Dongola Dülmen Pony Dutch Draft Dutch Warmblood Egyptian
Eriskay Pony Estonian Native Exmoor Pony Falabella Fell Pony
Finnhorse Finnish Fjord horse Florida Cracker Frederiksborg
French Trotter Friesian Galician Pony Galiceno Garrano
Gelderlander Gidran Gotland Pony Groningen Gypsy Vanner horse
Hackney Hackney pony Haflinger Hanoverian Highland Pony
Hokkaido Holsteiner Hucul pony Iberian, encompassing the Andalusian, Alter Real, Lusitano and crosses Icelandic
Irish Draught Irish Horse Java Pony Jutland Kabardian or Kabardin
Karabair Karabakh Kathiawari Kazakh Pony Kentucky Mountain Saddle Horse
Kiger Mustang Kiso Kladruber Knabstrup Konik
Kustanair Landais Pony Latvian Harness Horse (Standard and Light Type) Lithuanian Heavy Draft Lipizzan / Lippizzaner
Lusitano Mangalarga / Mangalarga Marchador Manipuri Pony Marwari Maremmana
Misaki Missouri Fox Trotting Horse / Missouri Foxtrotter Miyako Mongolian Morab
Morgan Moyle Mule Mustang Murgese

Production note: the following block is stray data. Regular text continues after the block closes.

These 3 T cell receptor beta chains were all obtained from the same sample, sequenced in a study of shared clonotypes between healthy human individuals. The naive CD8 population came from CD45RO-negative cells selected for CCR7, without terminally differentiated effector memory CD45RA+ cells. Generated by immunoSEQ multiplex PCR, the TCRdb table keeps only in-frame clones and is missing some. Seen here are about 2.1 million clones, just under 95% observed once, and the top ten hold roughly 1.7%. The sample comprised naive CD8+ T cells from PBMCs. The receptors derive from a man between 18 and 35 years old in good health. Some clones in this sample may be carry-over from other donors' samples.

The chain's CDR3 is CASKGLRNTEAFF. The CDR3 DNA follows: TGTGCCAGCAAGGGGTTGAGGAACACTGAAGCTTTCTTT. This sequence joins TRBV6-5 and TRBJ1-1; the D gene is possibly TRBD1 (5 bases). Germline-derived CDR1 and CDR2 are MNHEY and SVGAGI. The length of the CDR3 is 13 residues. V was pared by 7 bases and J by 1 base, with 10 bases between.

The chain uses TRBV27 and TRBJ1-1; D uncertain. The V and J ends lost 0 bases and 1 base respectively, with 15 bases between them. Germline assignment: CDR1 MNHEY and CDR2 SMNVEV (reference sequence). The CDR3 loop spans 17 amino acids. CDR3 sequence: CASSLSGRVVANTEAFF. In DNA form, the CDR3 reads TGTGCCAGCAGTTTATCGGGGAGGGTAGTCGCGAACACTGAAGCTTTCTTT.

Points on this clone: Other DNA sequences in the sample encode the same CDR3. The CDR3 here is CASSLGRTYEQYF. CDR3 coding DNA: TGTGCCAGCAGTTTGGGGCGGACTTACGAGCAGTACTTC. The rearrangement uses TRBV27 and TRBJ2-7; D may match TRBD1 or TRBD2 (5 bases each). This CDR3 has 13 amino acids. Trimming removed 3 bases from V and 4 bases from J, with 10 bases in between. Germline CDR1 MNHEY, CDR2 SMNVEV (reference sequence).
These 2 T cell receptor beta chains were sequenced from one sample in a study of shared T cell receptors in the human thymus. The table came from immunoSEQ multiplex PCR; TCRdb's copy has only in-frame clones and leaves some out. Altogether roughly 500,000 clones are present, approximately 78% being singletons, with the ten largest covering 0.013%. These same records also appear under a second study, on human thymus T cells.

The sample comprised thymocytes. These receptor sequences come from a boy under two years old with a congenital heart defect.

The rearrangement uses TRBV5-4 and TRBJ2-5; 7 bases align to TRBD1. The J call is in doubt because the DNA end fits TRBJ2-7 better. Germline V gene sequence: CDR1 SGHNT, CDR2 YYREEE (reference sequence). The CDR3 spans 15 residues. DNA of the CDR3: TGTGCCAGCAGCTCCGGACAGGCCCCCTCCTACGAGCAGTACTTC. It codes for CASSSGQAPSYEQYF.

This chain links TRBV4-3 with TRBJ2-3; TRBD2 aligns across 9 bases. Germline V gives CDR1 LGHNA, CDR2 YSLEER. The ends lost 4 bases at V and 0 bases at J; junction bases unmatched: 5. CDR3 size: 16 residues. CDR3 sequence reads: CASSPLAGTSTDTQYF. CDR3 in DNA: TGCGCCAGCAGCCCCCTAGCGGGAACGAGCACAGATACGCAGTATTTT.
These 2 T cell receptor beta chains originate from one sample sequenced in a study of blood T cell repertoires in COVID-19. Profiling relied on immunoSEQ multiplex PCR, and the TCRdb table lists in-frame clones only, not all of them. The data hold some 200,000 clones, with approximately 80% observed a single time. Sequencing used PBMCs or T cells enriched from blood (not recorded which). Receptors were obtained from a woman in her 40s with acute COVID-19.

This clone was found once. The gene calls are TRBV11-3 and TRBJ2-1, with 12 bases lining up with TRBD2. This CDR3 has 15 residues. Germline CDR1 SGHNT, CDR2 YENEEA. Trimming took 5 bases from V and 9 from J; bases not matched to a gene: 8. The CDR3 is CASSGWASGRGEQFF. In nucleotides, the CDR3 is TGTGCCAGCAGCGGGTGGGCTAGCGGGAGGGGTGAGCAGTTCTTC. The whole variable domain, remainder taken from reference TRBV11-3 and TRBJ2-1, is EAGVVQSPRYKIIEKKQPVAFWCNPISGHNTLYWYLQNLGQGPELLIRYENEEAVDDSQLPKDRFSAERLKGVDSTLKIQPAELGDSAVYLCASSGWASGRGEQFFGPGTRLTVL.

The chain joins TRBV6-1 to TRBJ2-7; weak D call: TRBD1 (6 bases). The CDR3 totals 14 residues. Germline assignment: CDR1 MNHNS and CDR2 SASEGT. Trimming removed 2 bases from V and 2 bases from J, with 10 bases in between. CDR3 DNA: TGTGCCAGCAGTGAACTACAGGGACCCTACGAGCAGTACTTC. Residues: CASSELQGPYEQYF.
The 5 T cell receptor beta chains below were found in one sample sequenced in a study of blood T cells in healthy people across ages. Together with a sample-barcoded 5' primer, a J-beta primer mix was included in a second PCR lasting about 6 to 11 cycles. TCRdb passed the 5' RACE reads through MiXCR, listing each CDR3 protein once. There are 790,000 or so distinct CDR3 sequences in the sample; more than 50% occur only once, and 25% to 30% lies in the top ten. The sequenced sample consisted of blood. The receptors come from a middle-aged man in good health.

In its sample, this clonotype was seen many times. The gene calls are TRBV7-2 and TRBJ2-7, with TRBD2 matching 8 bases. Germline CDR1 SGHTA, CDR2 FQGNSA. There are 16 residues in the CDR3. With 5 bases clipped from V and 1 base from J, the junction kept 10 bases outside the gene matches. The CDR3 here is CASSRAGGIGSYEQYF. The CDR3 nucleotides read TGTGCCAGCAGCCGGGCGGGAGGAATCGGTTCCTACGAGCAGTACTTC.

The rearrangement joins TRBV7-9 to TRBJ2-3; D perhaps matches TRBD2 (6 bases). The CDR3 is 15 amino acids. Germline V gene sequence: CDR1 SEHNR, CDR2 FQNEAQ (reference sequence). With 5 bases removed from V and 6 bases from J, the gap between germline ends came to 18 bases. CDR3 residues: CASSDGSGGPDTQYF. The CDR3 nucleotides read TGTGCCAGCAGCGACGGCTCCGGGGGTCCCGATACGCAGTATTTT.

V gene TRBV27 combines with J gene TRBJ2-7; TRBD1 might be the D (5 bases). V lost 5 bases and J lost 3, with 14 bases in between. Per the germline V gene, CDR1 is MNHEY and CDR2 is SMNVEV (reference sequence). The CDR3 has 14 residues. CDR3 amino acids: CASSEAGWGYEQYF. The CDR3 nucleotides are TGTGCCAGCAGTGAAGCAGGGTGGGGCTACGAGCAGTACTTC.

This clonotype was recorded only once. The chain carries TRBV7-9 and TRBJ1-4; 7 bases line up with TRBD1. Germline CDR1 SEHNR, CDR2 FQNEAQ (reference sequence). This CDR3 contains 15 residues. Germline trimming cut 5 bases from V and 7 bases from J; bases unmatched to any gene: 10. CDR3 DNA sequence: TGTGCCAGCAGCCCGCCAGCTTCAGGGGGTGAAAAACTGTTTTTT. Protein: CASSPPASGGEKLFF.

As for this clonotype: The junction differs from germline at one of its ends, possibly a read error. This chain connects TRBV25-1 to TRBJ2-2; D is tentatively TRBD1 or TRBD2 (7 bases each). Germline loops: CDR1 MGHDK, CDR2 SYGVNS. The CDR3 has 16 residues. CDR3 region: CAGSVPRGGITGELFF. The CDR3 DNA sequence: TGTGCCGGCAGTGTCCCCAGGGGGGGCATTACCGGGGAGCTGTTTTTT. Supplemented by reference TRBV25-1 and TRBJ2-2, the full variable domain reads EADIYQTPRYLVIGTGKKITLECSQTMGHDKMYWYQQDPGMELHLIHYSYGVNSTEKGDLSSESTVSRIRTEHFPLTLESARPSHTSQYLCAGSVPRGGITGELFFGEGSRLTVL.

National Show Horse New Forest Pony New Kirgiz Newfoundland Pony Noma
Noma pony Nonius Horse Nooitgedacht Pony Noriker Noric
Northlands Pony Norwegian Fjord Ob Oldenburg Orlov Trotter
Padang Pony Paint Paso Fino Percheron Peruvian Paso
Pindos Pony Pinia Pintabian Pinto Pleven
Poitevin Polish Konik Pony of the Americas Pottok Przewalski
Pyrenean Tarpan Quarab Quarter Horse Quarter Pony Racking Horse
Rocky Mountain Horse Russian Don Russian Heavy Draft Russian Trotter Sable Island Pony
Saddlebred Salerno Sandalwood Pony Sanhe Schleswiger Heavy Draft
Schwarzwälder Fuchs Selle Francais Shagya / Shagya Arabian Shetland Pony Shire
Single-Footing Horse Skyros Pony Somali Pony Sorraia Soviet Heavy Draft
Spanish Mustang Spanish-Barb Spanish-Norman Spiti Pony Spotted Saddle horse
Standardbred Sudan Country-Bred Suffolk / Suffolk Punch Sumba and Sumbawa Pony Swedish Ardennes
Swedish Warmblood Shagya Taishuh Tarpan Tawleed
Tennessee Walking Horse Tersky Thoroughbred Tiger Horse Timor Pony
Tokara Tori Trakehner Ukrainian Saddle Vladimir Heavy Draft
Viatka Vyatka Waler Walkaloosa Welara Pony
Welsh Pony and Cob Welsh mountain pony (Section A) Welsh Cob (Section D) Wielkopolski Xilingol
Yakut Yili Yonaguni Zebra Zemaituka (Zhumd)